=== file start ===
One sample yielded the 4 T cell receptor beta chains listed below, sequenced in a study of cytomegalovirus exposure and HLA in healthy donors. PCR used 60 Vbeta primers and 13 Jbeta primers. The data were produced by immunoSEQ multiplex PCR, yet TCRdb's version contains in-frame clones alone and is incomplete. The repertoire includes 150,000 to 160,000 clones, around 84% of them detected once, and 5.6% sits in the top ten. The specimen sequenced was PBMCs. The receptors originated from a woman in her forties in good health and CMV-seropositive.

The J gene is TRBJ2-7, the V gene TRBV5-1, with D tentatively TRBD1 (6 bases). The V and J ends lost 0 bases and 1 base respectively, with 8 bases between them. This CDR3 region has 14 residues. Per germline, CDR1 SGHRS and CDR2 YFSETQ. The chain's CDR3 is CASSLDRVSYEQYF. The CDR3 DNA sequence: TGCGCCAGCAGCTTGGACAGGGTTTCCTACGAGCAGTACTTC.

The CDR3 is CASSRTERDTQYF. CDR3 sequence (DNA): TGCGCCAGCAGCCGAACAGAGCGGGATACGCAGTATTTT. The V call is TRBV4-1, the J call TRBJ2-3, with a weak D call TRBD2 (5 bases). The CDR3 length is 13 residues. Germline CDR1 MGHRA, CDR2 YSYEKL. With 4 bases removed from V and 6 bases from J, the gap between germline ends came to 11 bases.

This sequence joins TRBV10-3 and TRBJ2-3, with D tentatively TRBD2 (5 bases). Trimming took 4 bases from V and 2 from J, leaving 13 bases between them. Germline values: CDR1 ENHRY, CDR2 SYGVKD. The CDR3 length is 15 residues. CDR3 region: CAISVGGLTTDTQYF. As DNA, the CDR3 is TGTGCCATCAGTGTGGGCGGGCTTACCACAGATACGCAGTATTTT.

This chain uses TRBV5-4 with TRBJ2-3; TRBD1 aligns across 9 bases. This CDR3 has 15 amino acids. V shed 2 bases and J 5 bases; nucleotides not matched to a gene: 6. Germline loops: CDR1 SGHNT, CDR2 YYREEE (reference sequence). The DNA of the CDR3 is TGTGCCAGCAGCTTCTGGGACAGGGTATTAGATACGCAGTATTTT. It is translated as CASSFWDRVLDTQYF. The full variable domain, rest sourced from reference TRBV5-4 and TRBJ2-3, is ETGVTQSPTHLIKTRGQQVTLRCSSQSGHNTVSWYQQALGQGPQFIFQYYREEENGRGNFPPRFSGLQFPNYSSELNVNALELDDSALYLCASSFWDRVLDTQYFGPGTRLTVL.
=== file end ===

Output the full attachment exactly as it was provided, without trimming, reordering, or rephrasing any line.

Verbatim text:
One sample yielded the 4 T cell receptor beta chains listed below, sequenced in a study of cytomegalovirus exposure and HLA in healthy donors. PCR used 60 Vbeta primers and 13 Jbeta primers. The data were produced by immunoSEQ multiplex PCR, yet TCRdb's version contains in-frame clones alone and is incomplete. The repertoire includes 150,000 to 160,000 clones, around 84% of them detected once, and 5.6% sits in the top ten. The specimen sequenced was PBMCs. The receptors originated from a woman in her forties in good health and CMV-seropositive.

The J gene is TRBJ2-7, the V gene TRBV5-1, with D tentatively TRBD1 (6 bases). The V and J ends lost 0 bases and 1 base respectively, with 8 bases between them. This CDR3 region has 14 residues. Per germline, CDR1 SGHRS and CDR2 YFSETQ. The chain's CDR3 is CASSLDRVSYEQYF. The CDR3 DNA sequence: TGCGCCAGCAGCTTGGACAGGGTTTCCTACGAGCAGTACTTC.

The CDR3 is CASSRTERDTQYF. CDR3 sequence (DNA): TGCGCCAGCAGCCGAACAGAGCGGGATACGCAGTATTTT. The V call is TRBV4-1, the J call TRBJ2-3, with a weak D call TRBD2 (5 bases). The CDR3 length is 13 residues. Germline CDR1 MGHRA, CDR2 YSYEKL. With 4 bases removed from V and 6 bases from J, the gap between germline ends came to 11 bases.

This sequence joins TRBV10-3 and TRBJ2-3, with D tentatively TRBD2 (5 bases). Trimming took 4 bases from V and 2 from J, leaving 13 bases between them. Germline values: CDR1 ENHRY, CDR2 SYGVKD. The CDR3 length is 15 residues. CDR3 region: CAISVGGLTTDTQYF. As DNA, the CDR3 is TGTGCCATCAGTGTGGGCGGGCTTACCACAGATACGCAGTATTTT.

This chain uses TRBV5-4 with TRBJ2-3; TRBD1 aligns across 9 bases. This CDR3 has 15 amino acids. V shed 2 bases and J 5 bases; nucleotides not matched to a gene: 6. Germline loops: CDR1 SGHNT, CDR2 YYREEE (reference sequence). The DNA of the CDR3 is TGTGCCAGCAGCTTCTGGGACAGGGTATTAGATACGCAGTATTTT. It is translated as CASSFWDRVLDTQYF. The full variable domain, rest sourced from reference TRBV5-4 and TRBJ2-3, is ETGVTQSPTHLIKTRGQQVTLRCSSQSGHNTVSWYQQALGQGPQFIFQYYREEENGRGNFPPRFSGLQFPNYSSELNVNALELDDSALYLCASSFWDRVLDTQYFGPGTRLTVL.